Friday, January 18, 2008

The Syrian Bride

The Syrian Bride; Tragicomedy, Syria/ Israel/ Germany, 2004; D: Eran Riklis, S: Clara Khoury, Hiam Abbas, Makram Khoury, Ashraf Barhom, Eyad Sheety, Evelyn Kaplun, Julie-Anne Roth

Mona is a young Druze woman living on the Golan Heights, former Syrian territory now under Israeli control. On her wedding day, she is sad instead of happy, because she is about to enter an arranged marriage with a TV actor from Syria whom she never met, and on top of everything when she leaves Golan and crosses into Syria, she will never be able to return to her family. Her family unites: besides her father Hammed, there is also her brother Hattem who married a Jewish girl, sister Amal, and second brother Marwan. Once gathered at the no man's land, on the border, the Syrian officials refuse Mona to enter Syria because of her Israeli passport. Still, the bride spontaneously starts walking towards Syrian border.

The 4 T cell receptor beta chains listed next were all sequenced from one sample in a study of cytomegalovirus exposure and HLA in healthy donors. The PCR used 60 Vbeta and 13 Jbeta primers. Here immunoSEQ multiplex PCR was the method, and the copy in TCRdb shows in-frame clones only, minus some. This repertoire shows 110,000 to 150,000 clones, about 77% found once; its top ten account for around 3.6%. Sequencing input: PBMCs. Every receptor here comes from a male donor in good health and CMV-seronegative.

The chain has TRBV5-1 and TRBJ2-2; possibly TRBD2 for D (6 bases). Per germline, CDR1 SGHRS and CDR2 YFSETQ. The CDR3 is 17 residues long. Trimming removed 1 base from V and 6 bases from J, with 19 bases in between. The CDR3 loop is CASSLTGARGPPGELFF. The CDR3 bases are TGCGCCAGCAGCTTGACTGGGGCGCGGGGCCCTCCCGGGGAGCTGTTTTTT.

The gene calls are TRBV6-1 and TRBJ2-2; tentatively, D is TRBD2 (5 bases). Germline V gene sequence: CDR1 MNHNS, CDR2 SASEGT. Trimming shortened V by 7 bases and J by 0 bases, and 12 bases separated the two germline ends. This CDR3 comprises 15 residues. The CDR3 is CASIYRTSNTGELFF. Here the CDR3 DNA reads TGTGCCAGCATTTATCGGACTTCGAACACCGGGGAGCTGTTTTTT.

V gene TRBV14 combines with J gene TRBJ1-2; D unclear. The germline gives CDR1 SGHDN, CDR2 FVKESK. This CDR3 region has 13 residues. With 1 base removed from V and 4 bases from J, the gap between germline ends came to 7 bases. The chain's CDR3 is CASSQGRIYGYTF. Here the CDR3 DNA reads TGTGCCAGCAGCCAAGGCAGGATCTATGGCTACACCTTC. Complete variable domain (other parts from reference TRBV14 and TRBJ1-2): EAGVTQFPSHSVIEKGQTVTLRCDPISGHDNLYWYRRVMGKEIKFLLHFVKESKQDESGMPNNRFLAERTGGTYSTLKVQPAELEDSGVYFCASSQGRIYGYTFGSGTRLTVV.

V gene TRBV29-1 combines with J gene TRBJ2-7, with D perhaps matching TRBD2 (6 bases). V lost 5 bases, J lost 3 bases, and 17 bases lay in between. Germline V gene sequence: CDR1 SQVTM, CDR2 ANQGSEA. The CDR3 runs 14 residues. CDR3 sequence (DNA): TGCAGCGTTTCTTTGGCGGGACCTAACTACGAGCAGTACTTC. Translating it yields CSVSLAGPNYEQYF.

"The Syrian Bride" is another contribution to the long list of films that tackle the Arab-Israeli conflict and avoid becoming a political propaganda by giving it a human face, in this instance through the perspective of a wedding on the Golan Heights divided between Israel and Syria. Light and elegant, but also subtly ambitious, with good characters and portrail of their mentality (the scene where the Arabs protest on the Golan demanding it must reunite with Syria), nice nuances between it's humane messages and amusing humor, "Bride" is an easily accessible achievement that never drags without a purpose, while the director Eran Riklis has a fine rhythm and a steady director's hand that avoids pretentiousness. Clara Khoury is great as the bride in turmoil and her wedding turns into a tragicomic spectacle: instead of happiness, she is sad, while the cameraman records how she and her family have to pass the bureaucratic border control to get to the 'no man's land', from which she has to go to Syria alone to meet her future husband. It's a one note concept, but it sends a clear tragic message that refuses to be placed on either side, portraying politics as an absurd farce that only makes people's lives more difficult than they are. The movie isn't anything spectacular, but under it's given plans and limitations, it works to the fullest.


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